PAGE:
One pattern I’ve noticed, especially when dealing with commands that may or may not be executed locally is where a script offers a parameter for the computer name (or a list of computer names).

What Are People Doing?

Sometimes, that parameter will be defaulted to $env:ComputerName

[Parameter(Mandatory=$false, Position=1, ValueFromPipeline=$true)][string] $ComputerName = $env:ComputerName

Other times, there will be an if statement checking to see if the parameter is null and assigning $env:ComputerName if it has no other value.
if ($ComputerName -eq $null)
{
  $ComputerName = $env:ComputerName
}
From there, the script will go on to do something like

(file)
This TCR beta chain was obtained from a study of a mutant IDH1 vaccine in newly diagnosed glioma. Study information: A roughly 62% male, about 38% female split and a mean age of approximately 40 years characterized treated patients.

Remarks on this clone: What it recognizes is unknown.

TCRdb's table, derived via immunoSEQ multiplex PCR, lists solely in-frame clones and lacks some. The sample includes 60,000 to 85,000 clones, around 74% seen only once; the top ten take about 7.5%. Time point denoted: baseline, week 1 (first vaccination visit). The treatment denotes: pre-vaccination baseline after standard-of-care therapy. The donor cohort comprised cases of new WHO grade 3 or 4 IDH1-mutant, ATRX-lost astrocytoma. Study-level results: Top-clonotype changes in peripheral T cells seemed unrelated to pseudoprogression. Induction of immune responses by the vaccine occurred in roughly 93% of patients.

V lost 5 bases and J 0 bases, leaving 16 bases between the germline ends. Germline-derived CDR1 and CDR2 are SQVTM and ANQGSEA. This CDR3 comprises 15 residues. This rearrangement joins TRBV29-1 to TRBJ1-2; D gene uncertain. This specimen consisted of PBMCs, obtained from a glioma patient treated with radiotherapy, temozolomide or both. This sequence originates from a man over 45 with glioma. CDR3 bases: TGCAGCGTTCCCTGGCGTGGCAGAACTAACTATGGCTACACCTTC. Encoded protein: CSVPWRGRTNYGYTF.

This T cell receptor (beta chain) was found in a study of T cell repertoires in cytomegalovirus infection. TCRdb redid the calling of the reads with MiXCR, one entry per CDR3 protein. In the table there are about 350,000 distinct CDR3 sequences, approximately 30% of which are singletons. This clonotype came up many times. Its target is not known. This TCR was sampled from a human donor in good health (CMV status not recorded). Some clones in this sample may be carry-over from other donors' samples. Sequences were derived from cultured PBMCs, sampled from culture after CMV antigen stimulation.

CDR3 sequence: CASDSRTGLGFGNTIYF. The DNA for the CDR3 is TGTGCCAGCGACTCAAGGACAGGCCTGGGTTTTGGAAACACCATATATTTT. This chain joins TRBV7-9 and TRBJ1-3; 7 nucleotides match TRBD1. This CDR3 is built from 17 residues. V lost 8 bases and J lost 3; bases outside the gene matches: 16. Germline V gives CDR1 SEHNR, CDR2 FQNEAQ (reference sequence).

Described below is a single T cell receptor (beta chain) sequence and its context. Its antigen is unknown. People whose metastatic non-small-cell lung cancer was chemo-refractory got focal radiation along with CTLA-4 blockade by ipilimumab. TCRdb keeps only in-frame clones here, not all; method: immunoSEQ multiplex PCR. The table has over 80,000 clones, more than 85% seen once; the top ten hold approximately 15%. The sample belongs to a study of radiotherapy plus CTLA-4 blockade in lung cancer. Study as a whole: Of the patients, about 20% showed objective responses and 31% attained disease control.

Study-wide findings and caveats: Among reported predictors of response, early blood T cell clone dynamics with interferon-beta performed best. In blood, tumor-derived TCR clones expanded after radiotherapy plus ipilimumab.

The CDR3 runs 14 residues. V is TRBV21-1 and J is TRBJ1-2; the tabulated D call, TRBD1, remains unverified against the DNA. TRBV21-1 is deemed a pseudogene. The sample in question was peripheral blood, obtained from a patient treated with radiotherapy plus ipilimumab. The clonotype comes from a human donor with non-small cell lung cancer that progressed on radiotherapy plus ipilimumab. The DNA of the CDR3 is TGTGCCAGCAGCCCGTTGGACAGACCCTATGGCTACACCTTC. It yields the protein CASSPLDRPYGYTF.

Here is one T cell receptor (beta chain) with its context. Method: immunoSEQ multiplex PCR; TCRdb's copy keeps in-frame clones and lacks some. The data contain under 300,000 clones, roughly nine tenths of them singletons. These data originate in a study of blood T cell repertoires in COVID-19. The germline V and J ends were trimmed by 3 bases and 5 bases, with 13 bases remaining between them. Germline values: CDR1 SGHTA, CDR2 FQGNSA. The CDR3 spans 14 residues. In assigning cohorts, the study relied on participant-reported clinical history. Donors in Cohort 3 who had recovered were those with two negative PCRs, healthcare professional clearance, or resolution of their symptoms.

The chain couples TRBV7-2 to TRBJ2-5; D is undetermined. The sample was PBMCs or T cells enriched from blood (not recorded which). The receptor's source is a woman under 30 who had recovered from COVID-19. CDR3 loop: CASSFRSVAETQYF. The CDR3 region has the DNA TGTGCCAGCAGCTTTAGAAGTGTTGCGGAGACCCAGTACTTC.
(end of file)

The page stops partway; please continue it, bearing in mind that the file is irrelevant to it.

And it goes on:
$Result = Get-AllWonderfulAndGreatThings -ComputerName $ComputerName -Filter * -Mood Happy -ErrorAction SilentlyContinue
## How Can I Be Cooler?




[Splatting can offer another option.](/blog/2011/04/clean-up-your-parameters)  We still need to do a null check, but we can build up a hash table with the known parameters we would like to pass, and if $ComputerName exists, we can tack that on later.  We can then pass the whole thing to the command in one fell swoop.

$ParametersToPass = @{
  Filter = ‘*’
  Mood = ‘Happy’
  ErrorAction = ‘SilentlyContinue’
}
if ($ComputerName -ne $null)
{
  $ParametersToPass.Add(‘ComputerName’, $ComputerName)
}
$Result = Get-AllWonderfulAndGreatThings @ParametersToPass

But, What if I Have Other Conditional Parameters?

Go for it.. this technique can be used to programmatically build function, cmdlet, and script calls for any sort of parameter.